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The pains of representing a collaboration May 16, 2007

Posted by dorigo in personal, physics, politics, science, social life.

Yesterday I was in Rome, at a meeting of the National Scientific Commission I of the INFN – the funding agency of particle physics experiments in Italy. I had been charged by the coordinator of the italian members of the CDF experiment, Luciano Ristori, to give a seminar on the status of our experiment and its prospects for the next few years. I had felt honored by his request, and had accepted with enthusiasm.

The task of my talk was twofold: to show our funding agents that CDF has produced excellent output so far, and to demonstrate that it has a real chance of achieving the coveted goal of finding the Higgs boson -or, at least, to gain more information about it- given a chance to run until at least the end of year 2009.

Giving the talk was a big responsibility, since the Commission decides on the funding of the italian institutions, and in these years of painful shortage of money for research every bit counts. So I wanted to do the best job I could.

I worked at the talk for over two weeks, by collecting information about the charges of italian members of the collaboration, the students recently graduated and those presently working at their theses, and the recent contributions of each of the participating italian institutions (Pisa/Siena, Rome, Udine, Trieste, Trento, Padova, Pavia, Bologna, Frascati) to the hottest physics analyses being produced. And I had to study quite a few physics papers I had not had a chance to read in the past, about many of the measurements that CDF has so far produced.

The resulting picture of an experiment in great health, producing exquisite physics in a ample spectrum, was easy to draw. CDF has world-best results in so many measurements, it is embarassing to list them: best measurements of the top quark mass in the dilepton, single lepton, and all-hadronic final state, and best combined top mass measurement; best W mass; best W width; first observation of WZ production; first observation of Bs oscillations; first observation of Sigma_b baryons; first observation of exclusive diphoton production; first observation of several charmless B decays; and so on, and on, and on.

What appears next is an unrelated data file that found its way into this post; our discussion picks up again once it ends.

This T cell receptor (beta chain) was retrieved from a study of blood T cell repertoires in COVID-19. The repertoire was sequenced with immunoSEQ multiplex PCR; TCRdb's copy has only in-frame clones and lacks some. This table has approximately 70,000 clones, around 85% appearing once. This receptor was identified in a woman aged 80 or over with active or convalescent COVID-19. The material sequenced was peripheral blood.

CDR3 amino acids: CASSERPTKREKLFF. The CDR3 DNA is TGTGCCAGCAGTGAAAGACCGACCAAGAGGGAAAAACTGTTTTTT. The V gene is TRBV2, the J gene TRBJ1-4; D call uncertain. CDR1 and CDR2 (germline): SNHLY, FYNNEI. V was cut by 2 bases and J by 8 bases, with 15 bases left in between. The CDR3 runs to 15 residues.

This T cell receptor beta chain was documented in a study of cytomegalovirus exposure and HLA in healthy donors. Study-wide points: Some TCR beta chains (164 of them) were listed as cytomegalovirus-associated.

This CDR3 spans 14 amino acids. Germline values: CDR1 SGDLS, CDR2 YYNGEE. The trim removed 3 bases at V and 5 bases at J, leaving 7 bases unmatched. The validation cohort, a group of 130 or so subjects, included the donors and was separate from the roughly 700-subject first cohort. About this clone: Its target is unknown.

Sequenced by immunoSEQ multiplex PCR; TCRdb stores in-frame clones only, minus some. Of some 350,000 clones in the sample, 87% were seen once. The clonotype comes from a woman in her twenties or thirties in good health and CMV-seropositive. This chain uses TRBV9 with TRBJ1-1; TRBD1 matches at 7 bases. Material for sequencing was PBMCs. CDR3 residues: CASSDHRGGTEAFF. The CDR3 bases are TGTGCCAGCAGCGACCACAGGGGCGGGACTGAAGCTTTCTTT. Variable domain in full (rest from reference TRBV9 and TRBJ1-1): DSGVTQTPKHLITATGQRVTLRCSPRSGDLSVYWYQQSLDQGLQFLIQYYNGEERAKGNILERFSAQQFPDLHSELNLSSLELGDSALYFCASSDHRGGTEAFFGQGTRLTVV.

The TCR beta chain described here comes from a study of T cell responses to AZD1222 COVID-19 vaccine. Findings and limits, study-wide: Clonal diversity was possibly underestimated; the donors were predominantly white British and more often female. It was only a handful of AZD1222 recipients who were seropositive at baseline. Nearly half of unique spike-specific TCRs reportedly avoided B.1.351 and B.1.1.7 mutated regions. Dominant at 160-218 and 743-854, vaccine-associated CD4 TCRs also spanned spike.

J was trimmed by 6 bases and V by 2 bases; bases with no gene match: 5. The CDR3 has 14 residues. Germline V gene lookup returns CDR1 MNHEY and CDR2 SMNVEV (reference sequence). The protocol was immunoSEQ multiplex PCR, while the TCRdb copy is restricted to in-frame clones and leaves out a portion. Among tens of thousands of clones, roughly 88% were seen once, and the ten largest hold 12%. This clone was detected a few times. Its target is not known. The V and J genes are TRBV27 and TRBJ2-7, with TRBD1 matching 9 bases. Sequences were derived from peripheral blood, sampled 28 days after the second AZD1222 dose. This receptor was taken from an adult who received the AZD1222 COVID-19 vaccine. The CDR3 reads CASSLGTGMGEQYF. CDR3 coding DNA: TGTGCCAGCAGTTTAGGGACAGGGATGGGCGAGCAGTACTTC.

Less easy was to explain why, despite the fact that our searches for the Higgs boson are still far from the sensitivity needed to find hints of Higgs production, we are confident that we will reach that goal by 2009. I had to explain the details of all the ingredients that enter the complicated searches at low and high mass, and compare our present status to 2003 projections, to clarify -or so I hoped- that the discovery reach was still the one we had foreseen back then.

But much harder than the two tasks described above was to converge on slides that could satisfy all my 85 italian colleagues. Of course, given the importance of the talk, I had circulated an early version of the presentation among them last week. With few exceptions, my collaborators were very useful in providing feedback, corrections, suggesting different phrasing, addition of material and reorganization of slides. With few exceptions, that’s the point.